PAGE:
Find a job online

Despite the difficult economic situation, there are still jobs available. However, there may be many competing for the same job, and job-hunting can take time. To be successful, you should make the most of your job-search skills. Find out where to look for jobs.

The Internet

A good starting point for job hunting is searching the internet. To make sure you keep up-to-date with the latest vacancies you will need access to the internet and have your own email address.

If you don't have access to the internet at home you could check with your local library, Jobs and Benefits office or use the free internet access in the Careers Resource Centres.

Jobs on the internet are usually advertised on 'job boards'. Some are dedicated to particular positions or industries while others will advertise all types of vacancies.

current vacancies throughout JobCentres in across the United Kingdom & Northern Ireland. with links to job vacancies in 29 European countries.

You can manage your own account as well as tailoring your job search preferences to suit the jobs you're looking for. You can also create a profile, upload your CV and receive email alerts for new jobs.

Jobcentre Plus Offices (Find A Job)

There is a network of Jobs and Benefits offices throughout  the UK where you can get information on job vacancies.

Staff will help you get details of all the support services available to you, including how to join training programmes.

  • Jobcentre Plus Jobs & Benefits Offices

The job search database provides listing of all jobs notified to JobCentres and the European Job Mobility Portal

You can also keep up-to-date on local jobs news and services via Twitter or Facebook

Recruitment agencies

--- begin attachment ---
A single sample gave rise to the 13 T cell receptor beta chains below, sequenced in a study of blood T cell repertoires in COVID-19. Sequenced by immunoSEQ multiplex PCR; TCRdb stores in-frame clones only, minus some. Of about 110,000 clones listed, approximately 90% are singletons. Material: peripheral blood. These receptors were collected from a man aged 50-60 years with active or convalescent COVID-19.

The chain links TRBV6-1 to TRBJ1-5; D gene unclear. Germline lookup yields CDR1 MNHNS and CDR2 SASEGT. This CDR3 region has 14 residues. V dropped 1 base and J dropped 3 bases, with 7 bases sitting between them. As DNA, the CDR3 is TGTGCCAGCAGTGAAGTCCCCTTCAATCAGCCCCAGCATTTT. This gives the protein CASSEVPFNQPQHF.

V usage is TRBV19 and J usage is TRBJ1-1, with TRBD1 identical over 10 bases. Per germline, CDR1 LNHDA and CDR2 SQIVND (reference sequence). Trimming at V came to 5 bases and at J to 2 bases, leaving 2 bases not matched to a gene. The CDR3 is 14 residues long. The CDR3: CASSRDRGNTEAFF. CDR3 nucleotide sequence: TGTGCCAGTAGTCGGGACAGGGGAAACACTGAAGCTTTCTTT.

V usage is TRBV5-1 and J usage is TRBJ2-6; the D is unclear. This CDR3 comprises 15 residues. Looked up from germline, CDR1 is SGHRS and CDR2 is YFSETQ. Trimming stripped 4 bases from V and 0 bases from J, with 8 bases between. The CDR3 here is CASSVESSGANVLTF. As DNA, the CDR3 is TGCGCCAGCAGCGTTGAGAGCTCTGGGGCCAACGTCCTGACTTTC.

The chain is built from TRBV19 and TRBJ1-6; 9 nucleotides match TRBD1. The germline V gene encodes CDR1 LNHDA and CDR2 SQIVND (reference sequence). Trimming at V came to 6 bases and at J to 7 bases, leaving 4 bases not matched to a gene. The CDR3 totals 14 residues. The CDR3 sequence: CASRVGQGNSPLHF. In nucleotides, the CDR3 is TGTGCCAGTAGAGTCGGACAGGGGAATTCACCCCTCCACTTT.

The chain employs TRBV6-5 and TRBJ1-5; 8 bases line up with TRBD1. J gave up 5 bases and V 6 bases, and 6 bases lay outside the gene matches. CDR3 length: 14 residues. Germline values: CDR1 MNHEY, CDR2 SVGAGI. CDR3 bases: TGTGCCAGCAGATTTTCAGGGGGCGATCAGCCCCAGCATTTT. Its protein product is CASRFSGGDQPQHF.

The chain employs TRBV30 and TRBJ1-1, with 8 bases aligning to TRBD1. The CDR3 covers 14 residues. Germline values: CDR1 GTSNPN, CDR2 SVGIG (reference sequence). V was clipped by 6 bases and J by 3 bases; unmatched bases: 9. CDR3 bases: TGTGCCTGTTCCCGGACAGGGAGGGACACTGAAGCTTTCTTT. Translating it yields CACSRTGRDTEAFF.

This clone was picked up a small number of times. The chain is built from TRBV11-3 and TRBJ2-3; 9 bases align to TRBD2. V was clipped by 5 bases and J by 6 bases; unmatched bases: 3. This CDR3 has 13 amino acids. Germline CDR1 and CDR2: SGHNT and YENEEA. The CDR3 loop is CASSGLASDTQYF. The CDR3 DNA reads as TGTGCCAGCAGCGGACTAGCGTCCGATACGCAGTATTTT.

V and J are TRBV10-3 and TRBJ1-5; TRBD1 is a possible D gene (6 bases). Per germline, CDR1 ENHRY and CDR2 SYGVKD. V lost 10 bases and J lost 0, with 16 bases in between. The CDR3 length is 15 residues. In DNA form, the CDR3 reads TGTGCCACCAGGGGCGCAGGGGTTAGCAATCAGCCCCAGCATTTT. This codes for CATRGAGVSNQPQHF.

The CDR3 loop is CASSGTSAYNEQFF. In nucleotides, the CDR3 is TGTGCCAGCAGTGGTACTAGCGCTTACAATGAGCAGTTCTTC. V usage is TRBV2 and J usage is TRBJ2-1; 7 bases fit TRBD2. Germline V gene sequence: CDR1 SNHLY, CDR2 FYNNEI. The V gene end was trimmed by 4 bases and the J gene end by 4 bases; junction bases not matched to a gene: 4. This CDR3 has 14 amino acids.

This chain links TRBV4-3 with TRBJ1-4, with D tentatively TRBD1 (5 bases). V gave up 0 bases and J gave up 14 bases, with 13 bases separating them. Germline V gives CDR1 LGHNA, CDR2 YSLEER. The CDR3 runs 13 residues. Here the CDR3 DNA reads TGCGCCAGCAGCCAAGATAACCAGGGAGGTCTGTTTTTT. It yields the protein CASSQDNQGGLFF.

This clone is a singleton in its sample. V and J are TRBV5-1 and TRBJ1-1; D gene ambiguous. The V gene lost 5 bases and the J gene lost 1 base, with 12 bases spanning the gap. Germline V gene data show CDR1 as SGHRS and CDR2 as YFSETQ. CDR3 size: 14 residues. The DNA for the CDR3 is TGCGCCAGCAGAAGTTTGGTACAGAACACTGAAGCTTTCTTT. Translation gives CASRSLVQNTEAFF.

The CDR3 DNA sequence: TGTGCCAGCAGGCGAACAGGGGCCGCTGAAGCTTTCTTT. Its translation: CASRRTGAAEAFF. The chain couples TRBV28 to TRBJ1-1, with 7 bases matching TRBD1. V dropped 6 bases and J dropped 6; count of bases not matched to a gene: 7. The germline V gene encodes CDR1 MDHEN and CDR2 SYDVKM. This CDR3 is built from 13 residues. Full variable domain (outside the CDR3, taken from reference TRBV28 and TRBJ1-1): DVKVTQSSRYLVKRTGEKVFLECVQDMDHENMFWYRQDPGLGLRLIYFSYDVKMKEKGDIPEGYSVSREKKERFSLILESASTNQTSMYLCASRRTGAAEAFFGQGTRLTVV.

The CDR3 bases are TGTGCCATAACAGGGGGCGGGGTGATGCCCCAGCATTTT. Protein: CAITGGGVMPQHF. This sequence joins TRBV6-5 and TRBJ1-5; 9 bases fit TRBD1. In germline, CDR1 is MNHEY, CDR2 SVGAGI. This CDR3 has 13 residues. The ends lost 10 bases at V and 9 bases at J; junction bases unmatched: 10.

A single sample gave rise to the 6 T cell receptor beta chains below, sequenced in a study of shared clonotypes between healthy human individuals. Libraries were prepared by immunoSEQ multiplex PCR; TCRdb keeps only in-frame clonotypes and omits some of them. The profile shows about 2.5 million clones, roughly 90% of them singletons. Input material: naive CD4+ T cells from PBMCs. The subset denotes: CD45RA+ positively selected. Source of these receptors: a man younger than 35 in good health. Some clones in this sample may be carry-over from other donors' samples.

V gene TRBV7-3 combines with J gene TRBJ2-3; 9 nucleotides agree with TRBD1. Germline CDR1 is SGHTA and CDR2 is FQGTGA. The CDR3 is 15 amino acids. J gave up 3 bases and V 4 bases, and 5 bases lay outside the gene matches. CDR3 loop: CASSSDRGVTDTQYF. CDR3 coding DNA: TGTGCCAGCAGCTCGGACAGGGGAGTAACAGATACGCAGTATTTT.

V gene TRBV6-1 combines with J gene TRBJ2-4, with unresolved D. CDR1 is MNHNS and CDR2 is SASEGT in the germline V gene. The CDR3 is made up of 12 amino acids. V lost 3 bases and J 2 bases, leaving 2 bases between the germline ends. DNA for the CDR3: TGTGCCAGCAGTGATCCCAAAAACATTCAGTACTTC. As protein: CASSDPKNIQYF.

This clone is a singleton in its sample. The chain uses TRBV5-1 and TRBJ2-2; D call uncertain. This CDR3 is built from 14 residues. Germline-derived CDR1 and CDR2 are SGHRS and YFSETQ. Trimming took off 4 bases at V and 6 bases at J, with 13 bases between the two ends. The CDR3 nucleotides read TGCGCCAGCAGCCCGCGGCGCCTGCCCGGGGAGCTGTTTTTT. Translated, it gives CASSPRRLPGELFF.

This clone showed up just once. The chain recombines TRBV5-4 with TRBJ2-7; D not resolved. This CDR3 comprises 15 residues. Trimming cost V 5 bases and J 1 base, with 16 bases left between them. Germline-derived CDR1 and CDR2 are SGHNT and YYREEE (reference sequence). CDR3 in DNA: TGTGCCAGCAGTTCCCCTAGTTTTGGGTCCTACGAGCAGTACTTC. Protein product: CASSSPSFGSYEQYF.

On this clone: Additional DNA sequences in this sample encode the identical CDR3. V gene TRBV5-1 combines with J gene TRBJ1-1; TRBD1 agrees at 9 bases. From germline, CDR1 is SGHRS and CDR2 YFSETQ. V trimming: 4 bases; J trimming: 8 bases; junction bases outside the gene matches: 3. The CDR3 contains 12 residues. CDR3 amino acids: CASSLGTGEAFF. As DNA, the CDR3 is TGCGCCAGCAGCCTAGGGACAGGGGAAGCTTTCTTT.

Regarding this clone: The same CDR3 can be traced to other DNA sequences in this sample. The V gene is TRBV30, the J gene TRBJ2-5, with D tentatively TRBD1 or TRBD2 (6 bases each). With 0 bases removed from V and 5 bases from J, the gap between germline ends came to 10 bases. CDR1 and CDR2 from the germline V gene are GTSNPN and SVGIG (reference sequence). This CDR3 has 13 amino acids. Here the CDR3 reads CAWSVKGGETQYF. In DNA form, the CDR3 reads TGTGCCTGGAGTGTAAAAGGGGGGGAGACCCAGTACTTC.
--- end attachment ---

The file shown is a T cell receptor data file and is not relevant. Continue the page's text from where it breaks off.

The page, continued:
Recruitment agencies are also known as employment agencies. You will go to a local branch for an interview and an assessment before being taken onto the agency's books. Recruitment consultants then work to match you with the vacancies they have. If you are suitable you will be shortlisted and put forward for an interview.

Hidden jobs

It is estimated that only some of all available jobs are ever publicly advertised, making speculative approaches highly worthwhile. If you are interested in working for a particular employer, write to them or go to their website to see how they recruit.

Newspapers, magazines and trade journals

Newspapers and magazines also advertise vacancies. Business sections and general articles can be useful as sources of information about growth sectors and for contact names.

Most industries have professional associations that publish trade journals, which are useful for finding jobs.

Look on social media sites such as Facebook, Twitter or Linkedin and ‘like’ or follow employers you may like to work for.

Careers and job fairs

The Careers Service, local Jobs and Benefits offices and other organisations arrange regular events which give job seekers the chance to speak directly to employers about opportunities.

Jobs fairs are an excellent way to find out about jobs in your area, pick up application forms and even secure an interview there and then. These events can help you to build useful contacts as well as gain industry and company knowledge.